The dome support structure 314 may include a light-directing feature 706 that is operative to direct light from the light emitting element around the light guide. The light-directing feature 706 may be positioned within the light guide 702 and/or on an outer surface of the light guide 702 near or otherwise adjacent the light source 312. As shown, the light-directing feature 706 may reflect light down the right side of the light guide 702 and the left side of the light guide 702 in order to increase the uniformity of light throughout the light guide 702. The light-directing feature 706 may include one or more structures that may be used to reflect or direct light. In one non-limiting example, the light-directing feature includes one or more Fresnel lenses. Although Fresnel lenses are specifically mentioned, other lenses and/or light-directing features or surfaces may be used. For example, in some embodiments, the light-directing feature 706 can be implemented as a chamfer or notch formed in an inner sidewall of the light guide 702. In other embodiments, the light-directing feature 706 is a non-flat surface such as a convex surface, a concave surface, or a domed surface. In some other non-limiting examples, the light-directing feature 706 can also be coated with a reflective coating or material such as a metalized ink.

The dome support structure 314 may also include one or more one or more reflection features 708. The reflection features 708 may be implemented as a through-hole, a laser etched or routed channel, an insert molded reflector, or the like. The reflection features 708 may be positioned adjacent to the light guide 702 and oriented to direct light (via internal reflection) within the body of the light guide 702. More specifically, the reflection features 708 may be implemented as apertures (filled or open) through the body of the dome support structure 314. In this manner, the reflection features 708 introduce a refractive index mismatch between the material of the body of the dome support structure 314 and air within the aperture, thereby increasing the amount of light that is transmitted through the light guide 702 and decreasing the amount of light that escapes the light guide 702 in undesired directions (e.g., through a side of the dome support structure 314). Accordingly, as light from the light source 312 hits the reflection features 708, the refractive index of the reflection features 708 causes light to be reflected into the light guide 702. Although two reflection features 708 are shown, the dome support structure 314 may include any number of reflection features 708 positioned at various locations around the light guide 702.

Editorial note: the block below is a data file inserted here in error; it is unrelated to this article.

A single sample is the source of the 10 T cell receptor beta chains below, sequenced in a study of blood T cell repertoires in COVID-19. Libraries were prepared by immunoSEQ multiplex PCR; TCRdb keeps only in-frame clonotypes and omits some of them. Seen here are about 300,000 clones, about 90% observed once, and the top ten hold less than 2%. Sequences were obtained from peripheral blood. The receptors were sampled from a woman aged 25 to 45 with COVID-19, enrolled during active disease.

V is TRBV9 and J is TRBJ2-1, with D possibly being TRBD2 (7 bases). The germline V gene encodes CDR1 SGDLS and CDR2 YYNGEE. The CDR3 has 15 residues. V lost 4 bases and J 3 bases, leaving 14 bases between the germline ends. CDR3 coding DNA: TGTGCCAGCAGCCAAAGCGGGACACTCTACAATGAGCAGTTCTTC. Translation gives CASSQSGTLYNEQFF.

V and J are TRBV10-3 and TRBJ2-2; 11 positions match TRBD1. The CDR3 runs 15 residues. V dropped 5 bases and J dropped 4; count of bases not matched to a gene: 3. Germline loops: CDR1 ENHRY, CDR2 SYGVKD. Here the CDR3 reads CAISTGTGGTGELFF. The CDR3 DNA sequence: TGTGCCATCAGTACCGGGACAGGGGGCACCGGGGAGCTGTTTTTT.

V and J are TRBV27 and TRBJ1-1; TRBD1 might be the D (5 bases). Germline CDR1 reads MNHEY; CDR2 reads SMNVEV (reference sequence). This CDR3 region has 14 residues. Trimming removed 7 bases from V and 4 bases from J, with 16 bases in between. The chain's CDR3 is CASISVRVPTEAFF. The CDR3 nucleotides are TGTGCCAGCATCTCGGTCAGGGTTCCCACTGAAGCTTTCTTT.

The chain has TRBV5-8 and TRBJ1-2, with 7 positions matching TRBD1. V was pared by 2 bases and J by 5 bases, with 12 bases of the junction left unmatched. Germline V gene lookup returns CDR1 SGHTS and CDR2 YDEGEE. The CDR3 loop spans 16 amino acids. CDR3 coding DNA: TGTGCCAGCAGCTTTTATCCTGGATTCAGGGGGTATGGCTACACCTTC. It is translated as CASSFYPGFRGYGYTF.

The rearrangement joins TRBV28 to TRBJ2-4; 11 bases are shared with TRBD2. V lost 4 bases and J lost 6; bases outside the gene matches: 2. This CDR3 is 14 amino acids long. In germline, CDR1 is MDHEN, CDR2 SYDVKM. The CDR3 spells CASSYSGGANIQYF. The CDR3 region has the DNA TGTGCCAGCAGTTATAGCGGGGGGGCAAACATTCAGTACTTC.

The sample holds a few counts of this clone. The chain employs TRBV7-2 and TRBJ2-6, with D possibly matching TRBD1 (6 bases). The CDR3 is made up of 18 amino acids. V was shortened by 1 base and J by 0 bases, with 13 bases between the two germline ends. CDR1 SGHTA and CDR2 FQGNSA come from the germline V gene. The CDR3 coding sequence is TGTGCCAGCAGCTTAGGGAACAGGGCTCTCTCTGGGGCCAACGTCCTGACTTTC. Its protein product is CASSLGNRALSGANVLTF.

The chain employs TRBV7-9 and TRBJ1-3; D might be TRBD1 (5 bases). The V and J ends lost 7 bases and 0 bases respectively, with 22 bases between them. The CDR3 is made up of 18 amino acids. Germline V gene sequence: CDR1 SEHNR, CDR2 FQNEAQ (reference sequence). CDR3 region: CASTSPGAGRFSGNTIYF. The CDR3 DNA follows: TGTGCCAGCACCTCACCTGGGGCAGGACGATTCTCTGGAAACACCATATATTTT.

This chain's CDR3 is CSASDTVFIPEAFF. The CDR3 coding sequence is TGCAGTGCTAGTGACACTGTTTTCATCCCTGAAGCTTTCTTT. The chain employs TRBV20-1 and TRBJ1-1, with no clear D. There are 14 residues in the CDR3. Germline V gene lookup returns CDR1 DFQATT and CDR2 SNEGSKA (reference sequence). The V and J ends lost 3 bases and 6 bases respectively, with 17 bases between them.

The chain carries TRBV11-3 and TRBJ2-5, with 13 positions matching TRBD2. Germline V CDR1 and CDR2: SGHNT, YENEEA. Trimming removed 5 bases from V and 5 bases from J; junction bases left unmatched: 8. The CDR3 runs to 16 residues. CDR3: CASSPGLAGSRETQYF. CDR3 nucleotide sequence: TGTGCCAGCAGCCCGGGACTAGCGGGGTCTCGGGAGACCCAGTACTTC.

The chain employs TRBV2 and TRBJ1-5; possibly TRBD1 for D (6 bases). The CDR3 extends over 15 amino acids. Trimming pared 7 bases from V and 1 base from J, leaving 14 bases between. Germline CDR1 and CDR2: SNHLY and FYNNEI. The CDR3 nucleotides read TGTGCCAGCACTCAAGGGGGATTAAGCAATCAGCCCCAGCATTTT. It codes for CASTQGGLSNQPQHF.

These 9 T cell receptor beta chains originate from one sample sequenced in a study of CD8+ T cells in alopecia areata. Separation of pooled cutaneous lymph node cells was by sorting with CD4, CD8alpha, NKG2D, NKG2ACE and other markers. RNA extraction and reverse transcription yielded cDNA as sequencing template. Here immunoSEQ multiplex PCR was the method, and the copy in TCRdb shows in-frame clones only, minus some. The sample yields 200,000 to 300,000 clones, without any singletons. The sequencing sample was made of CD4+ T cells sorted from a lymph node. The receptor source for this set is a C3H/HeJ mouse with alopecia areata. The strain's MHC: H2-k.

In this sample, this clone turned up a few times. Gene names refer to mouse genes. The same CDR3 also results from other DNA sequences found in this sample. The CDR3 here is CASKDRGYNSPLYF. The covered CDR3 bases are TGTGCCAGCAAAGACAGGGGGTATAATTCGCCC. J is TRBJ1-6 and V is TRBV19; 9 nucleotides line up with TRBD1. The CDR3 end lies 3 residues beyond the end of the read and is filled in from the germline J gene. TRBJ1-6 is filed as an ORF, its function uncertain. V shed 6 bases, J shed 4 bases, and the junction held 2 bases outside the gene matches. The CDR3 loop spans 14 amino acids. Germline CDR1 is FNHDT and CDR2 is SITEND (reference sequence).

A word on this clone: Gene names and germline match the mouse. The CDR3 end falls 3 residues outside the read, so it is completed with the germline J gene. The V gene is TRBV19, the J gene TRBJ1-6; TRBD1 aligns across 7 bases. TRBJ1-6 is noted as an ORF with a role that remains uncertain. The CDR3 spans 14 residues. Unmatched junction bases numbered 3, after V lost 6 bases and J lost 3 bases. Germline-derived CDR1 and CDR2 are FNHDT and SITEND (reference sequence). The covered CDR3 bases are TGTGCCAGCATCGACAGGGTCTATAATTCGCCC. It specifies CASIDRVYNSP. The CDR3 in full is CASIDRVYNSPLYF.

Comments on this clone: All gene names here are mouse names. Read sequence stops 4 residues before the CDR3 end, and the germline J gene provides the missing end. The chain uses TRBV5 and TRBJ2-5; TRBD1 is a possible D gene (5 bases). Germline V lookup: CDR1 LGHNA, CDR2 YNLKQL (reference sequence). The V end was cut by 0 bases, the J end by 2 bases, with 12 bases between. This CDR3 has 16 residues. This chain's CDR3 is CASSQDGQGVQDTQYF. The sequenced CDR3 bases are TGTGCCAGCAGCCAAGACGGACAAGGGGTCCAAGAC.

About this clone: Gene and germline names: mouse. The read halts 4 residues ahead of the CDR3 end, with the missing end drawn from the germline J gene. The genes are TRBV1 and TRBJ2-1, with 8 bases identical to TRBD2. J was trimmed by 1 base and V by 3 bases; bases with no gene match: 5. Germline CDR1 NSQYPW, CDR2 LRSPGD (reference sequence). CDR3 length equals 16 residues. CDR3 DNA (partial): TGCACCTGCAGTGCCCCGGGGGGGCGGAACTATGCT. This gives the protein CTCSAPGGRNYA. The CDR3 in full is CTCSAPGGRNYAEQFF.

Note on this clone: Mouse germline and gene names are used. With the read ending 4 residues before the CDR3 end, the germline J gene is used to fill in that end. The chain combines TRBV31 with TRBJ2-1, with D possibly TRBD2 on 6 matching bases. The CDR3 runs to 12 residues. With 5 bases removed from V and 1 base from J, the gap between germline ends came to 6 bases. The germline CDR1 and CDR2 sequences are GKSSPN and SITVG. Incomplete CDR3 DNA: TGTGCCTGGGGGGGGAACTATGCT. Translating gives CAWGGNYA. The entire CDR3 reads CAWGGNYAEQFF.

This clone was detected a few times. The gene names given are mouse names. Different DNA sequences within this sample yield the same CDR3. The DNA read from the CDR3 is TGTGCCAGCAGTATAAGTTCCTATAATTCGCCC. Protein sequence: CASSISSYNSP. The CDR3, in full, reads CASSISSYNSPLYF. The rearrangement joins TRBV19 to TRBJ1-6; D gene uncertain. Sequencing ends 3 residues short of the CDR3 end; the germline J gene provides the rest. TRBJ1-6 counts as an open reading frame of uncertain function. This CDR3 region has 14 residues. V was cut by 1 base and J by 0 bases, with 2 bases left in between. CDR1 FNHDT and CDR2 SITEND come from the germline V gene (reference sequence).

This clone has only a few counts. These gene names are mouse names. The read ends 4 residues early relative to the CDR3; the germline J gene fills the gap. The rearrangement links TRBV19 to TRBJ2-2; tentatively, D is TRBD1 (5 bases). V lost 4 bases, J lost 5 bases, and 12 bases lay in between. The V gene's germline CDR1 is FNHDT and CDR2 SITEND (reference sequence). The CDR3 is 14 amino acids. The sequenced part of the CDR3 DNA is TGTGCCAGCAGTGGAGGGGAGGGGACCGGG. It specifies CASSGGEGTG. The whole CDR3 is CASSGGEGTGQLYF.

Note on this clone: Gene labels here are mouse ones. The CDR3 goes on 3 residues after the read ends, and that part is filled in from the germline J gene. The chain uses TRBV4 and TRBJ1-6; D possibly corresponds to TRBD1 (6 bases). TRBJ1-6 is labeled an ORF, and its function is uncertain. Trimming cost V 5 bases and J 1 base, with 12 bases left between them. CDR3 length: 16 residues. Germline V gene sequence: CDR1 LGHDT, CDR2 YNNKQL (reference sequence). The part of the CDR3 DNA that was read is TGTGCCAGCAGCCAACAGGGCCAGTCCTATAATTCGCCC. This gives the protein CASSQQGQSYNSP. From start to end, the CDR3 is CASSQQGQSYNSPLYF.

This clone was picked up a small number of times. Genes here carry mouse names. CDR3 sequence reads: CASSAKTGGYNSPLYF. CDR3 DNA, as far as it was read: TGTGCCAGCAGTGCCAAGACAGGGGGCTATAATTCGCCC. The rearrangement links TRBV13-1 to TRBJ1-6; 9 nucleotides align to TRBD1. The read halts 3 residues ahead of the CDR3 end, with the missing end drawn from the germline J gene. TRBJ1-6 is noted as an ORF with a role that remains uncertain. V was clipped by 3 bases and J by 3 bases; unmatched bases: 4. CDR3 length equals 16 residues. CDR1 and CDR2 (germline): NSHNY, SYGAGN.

With reference to FIG. 7C, which is a partial cross-sectional view of the dome support structure 314 viewed along line 7C-7C in FIG. 7A, the dome support structure 314 may also include an illumination feature (or illumination features) 710 operative to direct light out of the light guide 702 and towards a keycap 204 (or other component or area to be illuminated). For example, the illumination feature 710 may include one or more prisms such as, for example, first prisms 712 and second prisms 714 that are different than the first prisms 712 in one or both of configuration and function. In some embodiments, the dimensions, shapes, sizes, and/or number of the first prisms 712 and the second prisms 714 may vary. For example, the first prisms 712 may be rounded or scalloped while the second prisms 714 have a triangular shape, a concave portion, and so on. The first and second prisms 712, 714 may be operative to interact with light in a different manner. For example, the first prisms 712 may be used to direct light in a first direction while the second prisms 714 may be used to direct light in a second direction.